Two Nutrition Month regional representatives from Charlottetown and Ottawa share details about their exciting Dietitians’ Day events.
Elizabeth (Liz) Fraser is a new graduate of the University of Prince Edward Island (UPEI) and is currently completing the final level of her dietetic internship. She is the Dietitians of Canada student network representative at UPEI. Liz also took on the duty of regional representative for Nutrition Month. Contact Liz at firstname.lastname@example.org.
Margaret Hughes M.Ed, RD, CDE is based out of Ottawa. She co-chairs the Dietitians of Canada Ottawa and area RD action group. For the last three years, Margaret has been the regional representative for Nutrition Month. Currently, she works as an in-store dietitian with Loblaws. Margaret also works with two sports medicine clinics and for various clubs and teams in Ottawa. Contact Margaret at email@example.com.
The third Wednesday in the month of March (Nutrition Month) is Dietitians’ Day. This day celebrates dietitians as health care professionals, committed to using their specialized knowledge and skills in food and nutrition to improve the health of Canadians.
Liz Fraser and Margaret Hughes both held successful Dietitians’ Day events on March 16, 2016. Can they inspire you to organize an event next year? Read on to find out!
Margaret’s event: Dietitians' Day dinner gala in Ottawa
Margaret Hughes, along with the rest of the Ottawa and area RD action group
, coordinated a lively Nutrition Month in their region. One of their team’s highlights was a popular Dietitians’ Day dinner to commemorate and celebrate our incredible profession.
Fifty dietitians attended and enjoyed a small exhibitor fair during the cocktail and networking hour of the event, followed by a sit down dinner, which featured a number of invited guest speakers to highlight the RD celebration. Margaret shares some key tips she learned from planning the event below.
Tip 1: Ensure others are on board to help you
Over the last year, our Ottawa and area RD action group
organized a number of successful events to keep the dietitian community in Ottawa/Gatineau connected, engaged, and excited. We have a very committed team of three local dietitians who chair the group: Helene Charlebois, Carolyne Mondoux, and myself.
Whether your team is three or ten individuals, having a group of committed and engaged members will get the creative juices flowing and help share the task load in the planning and implementation phases.
Tip 2: Involve the community around you and focus on a theme
Despite the big city feel, Ottawa is very community driven. The dietitian network is very eager to learn more about community initiatives and resources related to practice.
With this in mind, we chose a “connecting the community to dietetic practice” theme for our Dietitians’ Day dinner gala. Our exhibitor show included relevant local representatives and displays from various companies, community programs, and food industry partners. The support from these partners in the form of sponsorships, door prizes, product, and donations was an integral part of the success of our event. Having partners on board contributes value to an event and provides learning opportunities.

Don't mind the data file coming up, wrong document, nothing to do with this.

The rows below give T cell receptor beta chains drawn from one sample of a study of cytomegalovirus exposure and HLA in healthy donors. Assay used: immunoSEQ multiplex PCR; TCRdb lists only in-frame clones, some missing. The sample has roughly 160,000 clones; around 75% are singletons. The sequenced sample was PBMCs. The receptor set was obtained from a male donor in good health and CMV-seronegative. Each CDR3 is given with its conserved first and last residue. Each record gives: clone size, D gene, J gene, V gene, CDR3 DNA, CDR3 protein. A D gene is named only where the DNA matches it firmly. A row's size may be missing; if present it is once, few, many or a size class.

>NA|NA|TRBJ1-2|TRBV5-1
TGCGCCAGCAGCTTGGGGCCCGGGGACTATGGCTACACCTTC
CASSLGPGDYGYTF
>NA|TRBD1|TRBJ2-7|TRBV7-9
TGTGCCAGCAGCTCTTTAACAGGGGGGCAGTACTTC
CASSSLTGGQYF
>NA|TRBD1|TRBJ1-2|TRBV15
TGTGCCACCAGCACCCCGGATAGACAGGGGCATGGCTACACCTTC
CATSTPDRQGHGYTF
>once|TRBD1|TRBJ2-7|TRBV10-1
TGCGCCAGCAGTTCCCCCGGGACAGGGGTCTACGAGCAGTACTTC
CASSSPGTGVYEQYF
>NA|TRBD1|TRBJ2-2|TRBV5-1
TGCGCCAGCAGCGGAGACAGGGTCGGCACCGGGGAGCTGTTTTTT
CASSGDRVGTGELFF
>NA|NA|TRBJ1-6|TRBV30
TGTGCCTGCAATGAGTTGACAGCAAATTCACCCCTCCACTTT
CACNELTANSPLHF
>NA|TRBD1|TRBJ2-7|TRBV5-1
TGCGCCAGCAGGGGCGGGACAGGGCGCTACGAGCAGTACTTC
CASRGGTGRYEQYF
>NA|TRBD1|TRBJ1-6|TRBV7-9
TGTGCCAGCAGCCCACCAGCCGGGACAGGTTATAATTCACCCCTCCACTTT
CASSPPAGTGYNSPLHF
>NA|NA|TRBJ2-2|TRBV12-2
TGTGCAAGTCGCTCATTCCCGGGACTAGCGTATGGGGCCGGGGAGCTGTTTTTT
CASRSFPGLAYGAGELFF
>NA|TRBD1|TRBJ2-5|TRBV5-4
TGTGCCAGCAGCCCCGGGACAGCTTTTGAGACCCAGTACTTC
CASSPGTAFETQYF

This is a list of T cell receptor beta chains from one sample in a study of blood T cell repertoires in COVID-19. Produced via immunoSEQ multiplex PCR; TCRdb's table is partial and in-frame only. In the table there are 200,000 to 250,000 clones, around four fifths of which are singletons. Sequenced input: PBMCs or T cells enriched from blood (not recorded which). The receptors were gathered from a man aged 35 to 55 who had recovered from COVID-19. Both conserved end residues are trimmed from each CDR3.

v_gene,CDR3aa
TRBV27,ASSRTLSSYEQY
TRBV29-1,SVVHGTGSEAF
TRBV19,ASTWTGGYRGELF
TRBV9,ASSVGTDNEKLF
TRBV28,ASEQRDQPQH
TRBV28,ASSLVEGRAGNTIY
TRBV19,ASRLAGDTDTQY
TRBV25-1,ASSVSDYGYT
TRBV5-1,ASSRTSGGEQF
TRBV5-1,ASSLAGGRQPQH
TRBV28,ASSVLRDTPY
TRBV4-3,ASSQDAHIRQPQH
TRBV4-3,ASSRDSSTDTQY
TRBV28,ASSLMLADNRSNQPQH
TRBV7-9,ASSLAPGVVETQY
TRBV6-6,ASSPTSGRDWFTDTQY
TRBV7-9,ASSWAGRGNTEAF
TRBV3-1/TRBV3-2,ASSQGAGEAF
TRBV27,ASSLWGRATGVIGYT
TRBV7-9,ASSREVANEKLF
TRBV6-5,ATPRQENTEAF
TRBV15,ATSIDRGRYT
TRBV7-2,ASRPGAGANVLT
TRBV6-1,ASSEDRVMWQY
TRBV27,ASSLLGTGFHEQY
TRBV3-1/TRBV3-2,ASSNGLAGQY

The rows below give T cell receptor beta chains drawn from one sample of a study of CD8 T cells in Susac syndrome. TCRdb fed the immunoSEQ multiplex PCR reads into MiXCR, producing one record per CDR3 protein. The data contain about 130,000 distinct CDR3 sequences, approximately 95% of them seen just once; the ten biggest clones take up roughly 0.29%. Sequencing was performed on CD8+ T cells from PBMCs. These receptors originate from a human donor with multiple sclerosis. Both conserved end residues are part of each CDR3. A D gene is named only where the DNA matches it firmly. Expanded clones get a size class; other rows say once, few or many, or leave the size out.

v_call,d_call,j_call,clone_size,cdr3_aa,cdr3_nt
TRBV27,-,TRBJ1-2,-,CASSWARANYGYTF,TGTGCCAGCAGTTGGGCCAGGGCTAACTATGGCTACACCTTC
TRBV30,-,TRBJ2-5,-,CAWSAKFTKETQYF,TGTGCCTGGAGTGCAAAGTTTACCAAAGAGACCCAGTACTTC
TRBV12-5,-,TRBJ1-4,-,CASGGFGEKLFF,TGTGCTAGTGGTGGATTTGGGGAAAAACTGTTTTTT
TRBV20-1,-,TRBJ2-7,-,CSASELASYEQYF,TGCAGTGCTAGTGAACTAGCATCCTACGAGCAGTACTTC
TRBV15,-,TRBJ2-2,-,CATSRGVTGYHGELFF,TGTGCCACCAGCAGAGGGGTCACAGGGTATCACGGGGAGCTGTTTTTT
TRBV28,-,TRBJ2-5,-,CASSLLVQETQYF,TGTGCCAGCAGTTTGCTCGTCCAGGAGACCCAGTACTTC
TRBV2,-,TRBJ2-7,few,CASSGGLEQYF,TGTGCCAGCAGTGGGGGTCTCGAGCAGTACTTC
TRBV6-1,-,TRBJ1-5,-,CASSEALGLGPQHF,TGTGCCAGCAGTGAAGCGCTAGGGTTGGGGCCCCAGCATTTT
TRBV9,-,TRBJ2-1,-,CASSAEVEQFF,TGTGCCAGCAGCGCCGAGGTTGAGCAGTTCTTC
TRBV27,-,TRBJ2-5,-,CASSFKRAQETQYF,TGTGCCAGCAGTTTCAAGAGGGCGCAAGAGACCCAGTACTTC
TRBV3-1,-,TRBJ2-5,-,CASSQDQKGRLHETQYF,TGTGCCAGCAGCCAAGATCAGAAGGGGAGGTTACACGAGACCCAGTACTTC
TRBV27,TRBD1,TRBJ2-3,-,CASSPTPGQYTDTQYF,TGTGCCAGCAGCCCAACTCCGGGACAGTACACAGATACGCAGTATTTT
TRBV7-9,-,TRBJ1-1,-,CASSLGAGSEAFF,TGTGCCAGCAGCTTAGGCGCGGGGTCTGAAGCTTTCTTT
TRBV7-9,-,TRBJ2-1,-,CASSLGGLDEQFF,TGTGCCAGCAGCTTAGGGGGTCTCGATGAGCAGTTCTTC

We also heard from our Dietitians of Canada Regional Executive Director Caroline Dubeau on the benefits of becoming a member and engaging oneself in the various learning and volunteer opportunities available through Dietitians of Canada.
By the end of the event, Dietitians not only felt more connected to the exciting work being done in the Ottawa/Gatineau area, but also more connected to each other as a community.
Tip 3: Use multiple promotional strategies
It was important that this networking event connected with and reached out to those who work in isolated areas of practice. We have been able to reach out to dietitians in almost every sector in Ottawa/Gatineau through emails, Twitter, and Facebook. Adding your event to the Canada activity map
helps raise awareness of Nutrition Month events as well.
We begin planning our events 8-10 weeks in advance to ensure that we have a few venues to consider (more time is needed during the holiday season). As soon as you have a date and location, send a “save the date” message. Follow this with an email blast at least 2-3 weeks before the event. Include information about how to register, date and time of the event, and a brief description of what the event will entail.
Tip 4: Enjoy the benefits of your event!
There are many benefits to hosting Dietitians’ Day Events! To name a few:
- Connect with other dietitians
- Learn more about an unfamiliar area of practice
- Provide opportunities to support one another, the work that we do, and the public we serve
- Be amongst peers, relax, and enjoy good food and good company!
Although there were many logistics to work through when organizing this event, it was truly rewarding! Feel free to contact me if you have questions as you consider organizing something like this next year.